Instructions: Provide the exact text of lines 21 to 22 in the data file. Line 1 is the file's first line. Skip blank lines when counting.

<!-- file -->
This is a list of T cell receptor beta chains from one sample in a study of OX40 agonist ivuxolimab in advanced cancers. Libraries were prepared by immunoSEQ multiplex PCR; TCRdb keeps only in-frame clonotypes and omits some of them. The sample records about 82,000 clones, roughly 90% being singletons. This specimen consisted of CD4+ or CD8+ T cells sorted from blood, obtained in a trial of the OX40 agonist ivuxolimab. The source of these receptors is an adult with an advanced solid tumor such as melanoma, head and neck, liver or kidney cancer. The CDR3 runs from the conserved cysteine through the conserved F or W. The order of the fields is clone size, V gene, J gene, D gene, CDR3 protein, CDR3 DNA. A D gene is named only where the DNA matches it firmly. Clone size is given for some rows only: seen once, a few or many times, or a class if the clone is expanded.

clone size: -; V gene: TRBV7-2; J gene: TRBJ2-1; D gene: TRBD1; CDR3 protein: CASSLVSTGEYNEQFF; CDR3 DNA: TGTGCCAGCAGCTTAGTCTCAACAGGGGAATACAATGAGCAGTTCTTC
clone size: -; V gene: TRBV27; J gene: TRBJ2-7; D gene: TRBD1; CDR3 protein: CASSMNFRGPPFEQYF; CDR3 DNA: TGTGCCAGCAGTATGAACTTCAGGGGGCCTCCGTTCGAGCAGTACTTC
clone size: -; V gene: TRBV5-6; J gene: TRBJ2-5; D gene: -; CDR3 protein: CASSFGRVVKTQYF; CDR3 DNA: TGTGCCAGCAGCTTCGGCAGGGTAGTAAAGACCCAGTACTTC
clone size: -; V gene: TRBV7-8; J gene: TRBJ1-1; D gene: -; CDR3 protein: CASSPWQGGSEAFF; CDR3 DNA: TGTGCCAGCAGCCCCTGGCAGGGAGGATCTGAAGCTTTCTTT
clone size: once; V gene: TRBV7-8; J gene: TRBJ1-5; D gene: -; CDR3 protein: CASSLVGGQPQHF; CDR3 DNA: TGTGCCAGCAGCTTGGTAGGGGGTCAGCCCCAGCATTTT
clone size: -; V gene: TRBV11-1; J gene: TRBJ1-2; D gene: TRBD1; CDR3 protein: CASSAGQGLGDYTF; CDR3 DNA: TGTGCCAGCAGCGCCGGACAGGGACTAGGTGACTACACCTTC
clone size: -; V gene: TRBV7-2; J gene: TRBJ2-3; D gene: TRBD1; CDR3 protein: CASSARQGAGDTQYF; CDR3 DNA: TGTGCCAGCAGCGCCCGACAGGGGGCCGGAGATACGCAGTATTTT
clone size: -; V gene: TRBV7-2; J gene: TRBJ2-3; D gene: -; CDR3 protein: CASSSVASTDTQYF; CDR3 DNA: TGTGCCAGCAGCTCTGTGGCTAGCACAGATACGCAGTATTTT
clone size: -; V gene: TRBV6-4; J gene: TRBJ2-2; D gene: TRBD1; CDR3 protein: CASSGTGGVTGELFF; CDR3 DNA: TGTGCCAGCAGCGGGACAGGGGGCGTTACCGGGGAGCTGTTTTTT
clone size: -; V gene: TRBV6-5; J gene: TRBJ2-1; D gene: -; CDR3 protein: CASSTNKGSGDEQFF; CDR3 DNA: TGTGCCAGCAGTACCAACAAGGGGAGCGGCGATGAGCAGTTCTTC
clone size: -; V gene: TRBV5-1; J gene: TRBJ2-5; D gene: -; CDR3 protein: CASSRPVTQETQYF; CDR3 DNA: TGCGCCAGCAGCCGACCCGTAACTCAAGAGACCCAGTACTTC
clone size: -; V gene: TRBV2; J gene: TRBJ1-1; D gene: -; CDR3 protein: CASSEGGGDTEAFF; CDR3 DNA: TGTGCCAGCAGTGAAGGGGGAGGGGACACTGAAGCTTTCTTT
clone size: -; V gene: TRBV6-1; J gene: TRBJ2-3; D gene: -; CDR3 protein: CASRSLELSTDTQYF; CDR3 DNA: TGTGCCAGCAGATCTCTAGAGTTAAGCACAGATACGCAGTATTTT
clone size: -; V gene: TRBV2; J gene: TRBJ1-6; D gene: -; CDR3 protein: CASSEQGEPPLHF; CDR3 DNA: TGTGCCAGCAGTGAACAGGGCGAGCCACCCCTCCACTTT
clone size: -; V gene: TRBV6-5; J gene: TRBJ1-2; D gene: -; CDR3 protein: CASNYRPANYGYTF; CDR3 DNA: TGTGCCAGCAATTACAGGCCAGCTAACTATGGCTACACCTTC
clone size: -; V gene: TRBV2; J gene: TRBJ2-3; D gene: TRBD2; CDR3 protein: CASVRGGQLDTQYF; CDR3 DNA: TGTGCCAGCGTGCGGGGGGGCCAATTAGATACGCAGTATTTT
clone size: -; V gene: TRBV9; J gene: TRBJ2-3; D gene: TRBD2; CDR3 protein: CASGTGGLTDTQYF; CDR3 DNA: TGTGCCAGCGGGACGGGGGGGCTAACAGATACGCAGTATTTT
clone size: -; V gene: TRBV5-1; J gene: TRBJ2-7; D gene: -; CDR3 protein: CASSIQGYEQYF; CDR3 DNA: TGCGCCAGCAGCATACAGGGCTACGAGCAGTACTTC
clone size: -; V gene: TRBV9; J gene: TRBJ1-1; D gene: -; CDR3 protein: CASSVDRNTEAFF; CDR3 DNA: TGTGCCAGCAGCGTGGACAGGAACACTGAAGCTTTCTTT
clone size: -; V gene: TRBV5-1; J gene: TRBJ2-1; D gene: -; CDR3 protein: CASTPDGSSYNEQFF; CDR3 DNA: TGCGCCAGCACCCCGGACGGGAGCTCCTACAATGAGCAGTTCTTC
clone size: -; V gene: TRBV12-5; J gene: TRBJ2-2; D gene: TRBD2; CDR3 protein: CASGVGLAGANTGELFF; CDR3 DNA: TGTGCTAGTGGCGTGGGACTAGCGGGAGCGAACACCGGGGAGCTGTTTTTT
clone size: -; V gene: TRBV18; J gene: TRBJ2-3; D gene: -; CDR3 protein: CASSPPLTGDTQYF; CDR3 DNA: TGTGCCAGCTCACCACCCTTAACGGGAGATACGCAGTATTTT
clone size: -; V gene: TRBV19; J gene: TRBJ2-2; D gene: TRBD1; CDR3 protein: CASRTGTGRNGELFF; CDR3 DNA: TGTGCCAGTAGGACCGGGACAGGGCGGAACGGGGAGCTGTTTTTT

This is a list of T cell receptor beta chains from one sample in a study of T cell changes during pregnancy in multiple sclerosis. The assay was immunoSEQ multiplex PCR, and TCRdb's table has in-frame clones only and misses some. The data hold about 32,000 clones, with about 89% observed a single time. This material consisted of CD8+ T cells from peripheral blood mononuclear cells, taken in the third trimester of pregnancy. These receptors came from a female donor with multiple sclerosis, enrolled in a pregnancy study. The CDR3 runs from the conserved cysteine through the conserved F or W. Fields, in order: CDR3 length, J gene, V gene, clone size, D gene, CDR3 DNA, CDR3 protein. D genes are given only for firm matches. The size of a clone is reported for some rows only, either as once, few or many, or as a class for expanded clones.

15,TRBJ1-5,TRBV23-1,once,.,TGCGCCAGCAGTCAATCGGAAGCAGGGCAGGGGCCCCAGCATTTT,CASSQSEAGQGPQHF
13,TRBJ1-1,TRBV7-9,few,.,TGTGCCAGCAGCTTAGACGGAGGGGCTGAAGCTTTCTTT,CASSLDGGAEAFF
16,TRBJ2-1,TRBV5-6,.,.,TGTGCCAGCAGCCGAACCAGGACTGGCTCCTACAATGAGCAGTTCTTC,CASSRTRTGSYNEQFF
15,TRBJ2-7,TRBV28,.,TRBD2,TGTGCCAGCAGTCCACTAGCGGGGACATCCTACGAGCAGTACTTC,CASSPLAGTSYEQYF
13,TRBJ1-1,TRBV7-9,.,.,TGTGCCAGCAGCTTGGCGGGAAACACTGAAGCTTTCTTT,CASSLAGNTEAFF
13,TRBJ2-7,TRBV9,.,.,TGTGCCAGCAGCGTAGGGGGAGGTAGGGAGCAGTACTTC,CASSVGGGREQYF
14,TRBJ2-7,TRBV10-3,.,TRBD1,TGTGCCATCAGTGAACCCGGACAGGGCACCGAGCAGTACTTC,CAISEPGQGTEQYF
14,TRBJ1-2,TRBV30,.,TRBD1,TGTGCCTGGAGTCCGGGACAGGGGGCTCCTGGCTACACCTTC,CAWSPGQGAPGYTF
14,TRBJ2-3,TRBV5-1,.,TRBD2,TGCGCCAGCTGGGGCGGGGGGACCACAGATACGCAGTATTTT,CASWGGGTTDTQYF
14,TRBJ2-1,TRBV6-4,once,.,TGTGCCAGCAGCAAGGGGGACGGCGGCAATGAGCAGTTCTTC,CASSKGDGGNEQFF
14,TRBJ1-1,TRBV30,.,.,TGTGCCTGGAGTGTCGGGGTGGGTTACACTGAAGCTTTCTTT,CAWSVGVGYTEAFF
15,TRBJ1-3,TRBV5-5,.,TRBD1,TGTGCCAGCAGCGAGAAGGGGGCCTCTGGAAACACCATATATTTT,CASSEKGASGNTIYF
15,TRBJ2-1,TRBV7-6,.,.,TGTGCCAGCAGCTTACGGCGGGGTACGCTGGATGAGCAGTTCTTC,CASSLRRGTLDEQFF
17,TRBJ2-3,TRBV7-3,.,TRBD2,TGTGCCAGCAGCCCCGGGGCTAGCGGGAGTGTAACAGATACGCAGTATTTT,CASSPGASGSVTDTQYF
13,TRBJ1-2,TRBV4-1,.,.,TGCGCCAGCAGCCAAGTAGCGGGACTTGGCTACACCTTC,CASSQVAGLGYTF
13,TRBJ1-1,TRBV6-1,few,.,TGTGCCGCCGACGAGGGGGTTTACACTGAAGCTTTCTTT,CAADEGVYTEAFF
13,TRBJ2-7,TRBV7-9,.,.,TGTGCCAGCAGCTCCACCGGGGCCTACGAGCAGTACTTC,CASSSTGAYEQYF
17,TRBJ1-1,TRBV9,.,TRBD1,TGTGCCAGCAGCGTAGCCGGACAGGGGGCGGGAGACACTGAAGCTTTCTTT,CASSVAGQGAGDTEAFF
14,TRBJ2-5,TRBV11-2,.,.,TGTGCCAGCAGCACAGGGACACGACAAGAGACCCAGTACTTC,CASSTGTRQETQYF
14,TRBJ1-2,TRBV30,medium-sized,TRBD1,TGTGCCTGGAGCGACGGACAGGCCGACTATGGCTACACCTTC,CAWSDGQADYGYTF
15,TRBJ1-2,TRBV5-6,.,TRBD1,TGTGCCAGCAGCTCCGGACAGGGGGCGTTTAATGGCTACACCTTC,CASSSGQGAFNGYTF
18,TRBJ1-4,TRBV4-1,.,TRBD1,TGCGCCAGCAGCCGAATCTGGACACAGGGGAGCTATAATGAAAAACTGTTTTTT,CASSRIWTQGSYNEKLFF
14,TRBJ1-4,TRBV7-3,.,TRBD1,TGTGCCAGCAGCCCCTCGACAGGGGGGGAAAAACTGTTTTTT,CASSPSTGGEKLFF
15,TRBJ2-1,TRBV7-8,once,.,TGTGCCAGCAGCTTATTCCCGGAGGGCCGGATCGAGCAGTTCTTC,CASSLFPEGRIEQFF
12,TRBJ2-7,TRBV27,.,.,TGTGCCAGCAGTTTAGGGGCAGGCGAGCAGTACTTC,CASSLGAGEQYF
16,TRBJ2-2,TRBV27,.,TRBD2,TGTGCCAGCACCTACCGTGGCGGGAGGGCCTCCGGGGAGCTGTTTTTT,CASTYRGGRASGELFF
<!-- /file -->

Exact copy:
clone size: -; V gene: TRBV5-1; J gene: TRBJ2-1; D gene: -; CDR3 protein: CASTPDGSSYNEQFF; CDR3 DNA: TGCGCCAGCACCCCGGACGGGAGCTCCTACAATGAGCAGTTCTTC
clone size: -; V gene: TRBV12-5; J gene: TRBJ2-2; D gene: TRBD2; CDR3 protein: CASGVGLAGANTGELFF; CDR3 DNA: TGTGCTAGTGGCGTGGGACTAGCGGGAGCGAACACCGGGGAGCTGTTTTTT